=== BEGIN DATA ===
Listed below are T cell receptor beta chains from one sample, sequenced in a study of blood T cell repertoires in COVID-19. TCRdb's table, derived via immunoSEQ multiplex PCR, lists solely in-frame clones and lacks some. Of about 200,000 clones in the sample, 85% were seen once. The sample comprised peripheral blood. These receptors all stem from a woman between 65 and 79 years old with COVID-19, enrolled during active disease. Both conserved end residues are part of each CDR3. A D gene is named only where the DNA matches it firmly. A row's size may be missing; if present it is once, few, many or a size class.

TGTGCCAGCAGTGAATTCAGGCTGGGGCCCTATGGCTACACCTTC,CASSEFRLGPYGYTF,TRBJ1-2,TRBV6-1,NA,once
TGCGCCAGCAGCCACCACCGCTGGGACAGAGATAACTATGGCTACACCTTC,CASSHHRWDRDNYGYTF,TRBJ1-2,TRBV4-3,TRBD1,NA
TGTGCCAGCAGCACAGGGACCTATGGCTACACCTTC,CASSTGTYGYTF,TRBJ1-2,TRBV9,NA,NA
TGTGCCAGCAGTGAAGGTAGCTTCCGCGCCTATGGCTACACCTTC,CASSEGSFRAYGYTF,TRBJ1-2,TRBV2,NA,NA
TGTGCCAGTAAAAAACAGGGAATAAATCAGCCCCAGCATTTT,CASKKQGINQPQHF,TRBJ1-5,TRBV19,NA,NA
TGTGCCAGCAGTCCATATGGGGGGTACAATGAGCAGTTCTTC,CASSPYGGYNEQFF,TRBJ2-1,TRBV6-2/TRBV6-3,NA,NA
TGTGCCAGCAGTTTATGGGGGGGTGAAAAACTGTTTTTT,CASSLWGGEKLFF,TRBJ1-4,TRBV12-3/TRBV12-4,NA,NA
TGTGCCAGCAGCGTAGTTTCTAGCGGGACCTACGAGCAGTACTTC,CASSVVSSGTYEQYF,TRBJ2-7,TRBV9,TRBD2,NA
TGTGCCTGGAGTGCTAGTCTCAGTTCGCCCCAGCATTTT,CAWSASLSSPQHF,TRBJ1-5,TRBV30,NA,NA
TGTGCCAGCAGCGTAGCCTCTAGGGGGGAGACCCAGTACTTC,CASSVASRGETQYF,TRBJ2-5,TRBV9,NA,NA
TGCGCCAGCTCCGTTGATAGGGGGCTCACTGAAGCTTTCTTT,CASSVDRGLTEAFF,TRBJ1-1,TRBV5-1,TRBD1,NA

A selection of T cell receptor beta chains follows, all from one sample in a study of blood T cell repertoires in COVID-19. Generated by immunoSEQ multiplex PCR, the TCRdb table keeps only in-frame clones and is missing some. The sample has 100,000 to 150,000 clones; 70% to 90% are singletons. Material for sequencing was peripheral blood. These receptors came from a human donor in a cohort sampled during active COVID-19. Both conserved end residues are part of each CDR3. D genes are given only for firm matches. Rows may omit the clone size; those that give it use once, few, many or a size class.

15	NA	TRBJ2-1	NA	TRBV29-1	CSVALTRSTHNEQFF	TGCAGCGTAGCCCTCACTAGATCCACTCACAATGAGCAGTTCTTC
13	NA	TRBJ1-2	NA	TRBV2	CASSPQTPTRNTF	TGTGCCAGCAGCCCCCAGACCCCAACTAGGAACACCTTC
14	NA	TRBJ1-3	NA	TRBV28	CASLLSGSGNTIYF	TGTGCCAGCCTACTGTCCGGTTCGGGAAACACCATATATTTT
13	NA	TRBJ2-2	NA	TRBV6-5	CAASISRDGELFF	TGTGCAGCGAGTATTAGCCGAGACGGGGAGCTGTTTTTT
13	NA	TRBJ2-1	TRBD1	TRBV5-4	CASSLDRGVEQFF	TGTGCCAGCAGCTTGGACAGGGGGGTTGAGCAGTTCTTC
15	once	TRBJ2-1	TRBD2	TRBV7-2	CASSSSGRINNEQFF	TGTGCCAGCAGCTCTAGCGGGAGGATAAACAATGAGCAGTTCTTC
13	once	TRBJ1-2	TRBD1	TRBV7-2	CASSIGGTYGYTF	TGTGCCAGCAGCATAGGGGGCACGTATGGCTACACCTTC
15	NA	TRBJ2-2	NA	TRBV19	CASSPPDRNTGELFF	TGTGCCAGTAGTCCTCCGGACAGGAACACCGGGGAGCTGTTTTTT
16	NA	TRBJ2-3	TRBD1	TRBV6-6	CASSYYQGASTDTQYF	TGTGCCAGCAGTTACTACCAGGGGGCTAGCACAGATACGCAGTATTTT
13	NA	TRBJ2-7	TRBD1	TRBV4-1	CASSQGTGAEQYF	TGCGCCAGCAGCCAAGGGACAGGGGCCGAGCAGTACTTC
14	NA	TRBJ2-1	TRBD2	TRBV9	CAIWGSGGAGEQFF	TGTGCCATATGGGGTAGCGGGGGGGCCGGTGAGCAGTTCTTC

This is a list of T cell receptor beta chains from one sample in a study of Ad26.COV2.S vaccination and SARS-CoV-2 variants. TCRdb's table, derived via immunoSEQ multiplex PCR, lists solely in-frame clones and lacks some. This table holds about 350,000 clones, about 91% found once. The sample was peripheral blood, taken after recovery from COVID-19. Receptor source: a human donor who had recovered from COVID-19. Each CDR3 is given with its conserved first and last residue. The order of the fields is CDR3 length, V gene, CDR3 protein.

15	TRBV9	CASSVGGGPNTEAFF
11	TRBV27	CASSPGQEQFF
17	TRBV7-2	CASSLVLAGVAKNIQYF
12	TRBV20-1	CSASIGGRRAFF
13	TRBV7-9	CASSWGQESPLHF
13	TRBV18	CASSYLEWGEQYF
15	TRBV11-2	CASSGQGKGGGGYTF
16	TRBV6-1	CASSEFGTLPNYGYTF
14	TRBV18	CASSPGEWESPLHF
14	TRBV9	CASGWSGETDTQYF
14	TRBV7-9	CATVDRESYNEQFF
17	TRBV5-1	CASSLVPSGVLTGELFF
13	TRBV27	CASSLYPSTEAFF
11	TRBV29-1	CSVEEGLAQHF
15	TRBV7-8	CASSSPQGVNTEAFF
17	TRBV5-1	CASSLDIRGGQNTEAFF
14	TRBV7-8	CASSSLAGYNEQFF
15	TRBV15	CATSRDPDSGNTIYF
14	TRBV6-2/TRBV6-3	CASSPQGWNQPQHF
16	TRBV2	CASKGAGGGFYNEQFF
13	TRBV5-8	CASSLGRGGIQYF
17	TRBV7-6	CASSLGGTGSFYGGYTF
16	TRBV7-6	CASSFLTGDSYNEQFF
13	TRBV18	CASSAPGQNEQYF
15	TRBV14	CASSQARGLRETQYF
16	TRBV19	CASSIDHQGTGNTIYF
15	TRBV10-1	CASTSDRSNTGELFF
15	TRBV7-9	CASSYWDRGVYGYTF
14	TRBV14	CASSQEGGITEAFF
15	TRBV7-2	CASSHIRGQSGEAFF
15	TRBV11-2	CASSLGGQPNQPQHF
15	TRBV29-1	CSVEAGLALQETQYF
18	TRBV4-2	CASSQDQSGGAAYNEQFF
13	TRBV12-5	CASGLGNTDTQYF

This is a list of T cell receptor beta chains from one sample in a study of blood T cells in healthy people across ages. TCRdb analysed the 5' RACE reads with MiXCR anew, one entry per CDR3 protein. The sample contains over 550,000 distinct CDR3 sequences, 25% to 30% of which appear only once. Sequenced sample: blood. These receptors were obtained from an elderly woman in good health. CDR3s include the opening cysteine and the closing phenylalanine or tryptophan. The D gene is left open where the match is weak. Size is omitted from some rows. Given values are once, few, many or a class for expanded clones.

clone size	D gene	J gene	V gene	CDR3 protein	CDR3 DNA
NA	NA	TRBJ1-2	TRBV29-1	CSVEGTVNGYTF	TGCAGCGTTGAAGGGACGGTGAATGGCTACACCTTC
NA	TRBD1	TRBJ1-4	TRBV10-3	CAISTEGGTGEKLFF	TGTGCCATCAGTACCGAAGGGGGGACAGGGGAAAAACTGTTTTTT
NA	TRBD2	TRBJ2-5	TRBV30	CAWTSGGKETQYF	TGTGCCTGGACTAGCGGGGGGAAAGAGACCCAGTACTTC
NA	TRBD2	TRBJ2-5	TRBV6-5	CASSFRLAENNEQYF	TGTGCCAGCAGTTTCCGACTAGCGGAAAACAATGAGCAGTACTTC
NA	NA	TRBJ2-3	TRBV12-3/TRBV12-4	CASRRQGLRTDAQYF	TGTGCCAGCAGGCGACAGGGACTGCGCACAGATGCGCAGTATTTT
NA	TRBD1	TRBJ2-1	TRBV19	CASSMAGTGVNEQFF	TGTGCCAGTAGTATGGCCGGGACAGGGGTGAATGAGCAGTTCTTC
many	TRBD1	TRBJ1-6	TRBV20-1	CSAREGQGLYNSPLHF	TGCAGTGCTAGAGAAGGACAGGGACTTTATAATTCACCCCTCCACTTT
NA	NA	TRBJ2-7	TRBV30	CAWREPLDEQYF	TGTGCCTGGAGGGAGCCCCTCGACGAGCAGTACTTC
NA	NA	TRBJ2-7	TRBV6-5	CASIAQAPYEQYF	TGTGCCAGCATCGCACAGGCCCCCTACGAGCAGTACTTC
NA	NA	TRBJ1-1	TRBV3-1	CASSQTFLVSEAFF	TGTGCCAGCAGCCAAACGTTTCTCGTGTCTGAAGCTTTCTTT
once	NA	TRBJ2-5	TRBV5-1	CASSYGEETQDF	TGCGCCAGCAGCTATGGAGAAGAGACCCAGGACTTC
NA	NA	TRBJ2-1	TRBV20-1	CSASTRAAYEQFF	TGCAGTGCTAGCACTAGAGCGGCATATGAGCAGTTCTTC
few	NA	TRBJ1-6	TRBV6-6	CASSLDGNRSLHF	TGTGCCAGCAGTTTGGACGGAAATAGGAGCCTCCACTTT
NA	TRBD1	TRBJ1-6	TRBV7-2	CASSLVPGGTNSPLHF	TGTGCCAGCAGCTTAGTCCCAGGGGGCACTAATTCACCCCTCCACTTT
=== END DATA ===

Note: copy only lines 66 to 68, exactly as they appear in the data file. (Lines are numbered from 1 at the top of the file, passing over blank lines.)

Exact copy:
NA	NA	TRBJ2-3	TRBV12-3/TRBV12-4	CASRRQGLRTDAQYF	TGTGCCAGCAGGCGACAGGGACTGCGCACAGATGCGCAGTATTTT
NA	TRBD1	TRBJ2-1	TRBV19	CASSMAGTGVNEQFF	TGTGCCAGTAGTATGGCCGGGACAGGGGTGAATGAGCAGTTCTTC
many	TRBD1	TRBJ1-6	TRBV20-1	CSAREGQGLYNSPLHF	TGCAGTGCTAGAGAAGGACAGGGACTTTATAATTCACCCCTCCACTTT